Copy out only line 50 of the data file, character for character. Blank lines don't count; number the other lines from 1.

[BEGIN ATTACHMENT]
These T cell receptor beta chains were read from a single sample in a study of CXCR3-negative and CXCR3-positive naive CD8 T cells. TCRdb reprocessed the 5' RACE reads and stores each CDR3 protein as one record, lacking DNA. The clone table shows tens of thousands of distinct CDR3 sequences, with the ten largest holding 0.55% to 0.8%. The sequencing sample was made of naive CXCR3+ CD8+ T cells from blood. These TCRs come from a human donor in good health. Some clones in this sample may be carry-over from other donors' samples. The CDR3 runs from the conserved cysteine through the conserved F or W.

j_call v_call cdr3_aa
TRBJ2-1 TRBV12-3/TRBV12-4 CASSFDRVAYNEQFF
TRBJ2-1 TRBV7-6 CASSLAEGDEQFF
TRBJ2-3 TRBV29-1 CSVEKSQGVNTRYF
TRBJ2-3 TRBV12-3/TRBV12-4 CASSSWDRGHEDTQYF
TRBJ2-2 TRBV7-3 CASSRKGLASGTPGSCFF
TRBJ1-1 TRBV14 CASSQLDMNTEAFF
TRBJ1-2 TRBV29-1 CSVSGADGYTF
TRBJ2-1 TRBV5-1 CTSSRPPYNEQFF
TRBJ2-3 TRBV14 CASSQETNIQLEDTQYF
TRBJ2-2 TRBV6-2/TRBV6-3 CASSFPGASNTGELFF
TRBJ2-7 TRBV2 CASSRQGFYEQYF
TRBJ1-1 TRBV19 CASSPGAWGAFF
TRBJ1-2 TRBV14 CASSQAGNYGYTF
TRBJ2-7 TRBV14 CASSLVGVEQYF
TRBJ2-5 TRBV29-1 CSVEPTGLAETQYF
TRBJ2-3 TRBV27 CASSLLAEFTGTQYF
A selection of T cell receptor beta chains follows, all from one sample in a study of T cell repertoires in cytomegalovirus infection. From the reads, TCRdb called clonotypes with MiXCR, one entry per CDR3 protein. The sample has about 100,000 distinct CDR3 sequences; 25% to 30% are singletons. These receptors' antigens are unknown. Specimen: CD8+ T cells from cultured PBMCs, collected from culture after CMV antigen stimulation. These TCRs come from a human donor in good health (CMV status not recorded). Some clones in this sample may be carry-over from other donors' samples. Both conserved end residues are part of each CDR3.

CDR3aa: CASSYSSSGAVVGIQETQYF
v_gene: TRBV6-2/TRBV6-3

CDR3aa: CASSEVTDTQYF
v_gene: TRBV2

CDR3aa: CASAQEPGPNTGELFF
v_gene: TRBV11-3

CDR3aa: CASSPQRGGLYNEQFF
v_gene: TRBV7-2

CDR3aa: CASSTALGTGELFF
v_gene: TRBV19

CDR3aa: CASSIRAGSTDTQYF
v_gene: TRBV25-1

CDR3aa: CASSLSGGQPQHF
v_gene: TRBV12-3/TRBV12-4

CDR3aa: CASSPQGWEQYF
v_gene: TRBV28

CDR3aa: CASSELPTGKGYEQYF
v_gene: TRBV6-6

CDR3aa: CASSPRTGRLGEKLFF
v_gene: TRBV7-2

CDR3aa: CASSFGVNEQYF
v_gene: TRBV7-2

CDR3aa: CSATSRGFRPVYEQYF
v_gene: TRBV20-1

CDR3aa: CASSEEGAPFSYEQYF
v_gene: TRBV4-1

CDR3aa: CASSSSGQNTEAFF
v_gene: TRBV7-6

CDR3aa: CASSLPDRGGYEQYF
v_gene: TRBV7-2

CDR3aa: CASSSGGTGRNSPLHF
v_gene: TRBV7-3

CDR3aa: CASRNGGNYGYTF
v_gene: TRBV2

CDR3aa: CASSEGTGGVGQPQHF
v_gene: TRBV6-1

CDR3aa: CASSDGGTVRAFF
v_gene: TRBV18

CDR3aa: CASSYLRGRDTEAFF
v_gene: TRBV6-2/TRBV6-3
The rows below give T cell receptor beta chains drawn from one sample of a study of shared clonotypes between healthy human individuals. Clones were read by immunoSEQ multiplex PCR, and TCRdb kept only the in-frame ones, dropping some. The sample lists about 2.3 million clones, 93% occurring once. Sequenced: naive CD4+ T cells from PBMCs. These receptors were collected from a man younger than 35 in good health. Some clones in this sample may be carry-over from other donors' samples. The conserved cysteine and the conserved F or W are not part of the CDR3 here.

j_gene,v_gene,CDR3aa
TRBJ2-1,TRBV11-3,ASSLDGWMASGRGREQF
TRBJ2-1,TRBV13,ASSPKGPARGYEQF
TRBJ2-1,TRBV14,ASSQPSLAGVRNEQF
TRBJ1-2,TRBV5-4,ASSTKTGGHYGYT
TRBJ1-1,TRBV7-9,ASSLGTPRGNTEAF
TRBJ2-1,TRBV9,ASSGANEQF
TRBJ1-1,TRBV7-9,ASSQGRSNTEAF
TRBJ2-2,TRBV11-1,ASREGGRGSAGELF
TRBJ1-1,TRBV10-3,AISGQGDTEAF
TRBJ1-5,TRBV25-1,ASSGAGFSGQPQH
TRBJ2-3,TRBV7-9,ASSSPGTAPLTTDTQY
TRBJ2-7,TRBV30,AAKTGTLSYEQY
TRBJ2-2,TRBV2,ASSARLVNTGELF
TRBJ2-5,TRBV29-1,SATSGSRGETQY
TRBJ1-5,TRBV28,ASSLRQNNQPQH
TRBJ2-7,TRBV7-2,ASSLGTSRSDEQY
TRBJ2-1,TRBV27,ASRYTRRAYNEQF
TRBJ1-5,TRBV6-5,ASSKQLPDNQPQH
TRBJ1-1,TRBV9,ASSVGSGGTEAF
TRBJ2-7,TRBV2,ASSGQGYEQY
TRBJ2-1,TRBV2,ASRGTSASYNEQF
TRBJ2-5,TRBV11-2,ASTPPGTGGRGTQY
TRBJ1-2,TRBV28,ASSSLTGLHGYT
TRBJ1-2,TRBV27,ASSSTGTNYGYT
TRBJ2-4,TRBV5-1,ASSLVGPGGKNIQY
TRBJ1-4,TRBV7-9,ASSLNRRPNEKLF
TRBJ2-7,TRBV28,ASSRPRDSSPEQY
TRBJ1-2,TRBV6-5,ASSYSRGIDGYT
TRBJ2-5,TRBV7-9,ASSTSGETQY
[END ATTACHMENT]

CDR3aa: CASSSGGTGRNSPLHF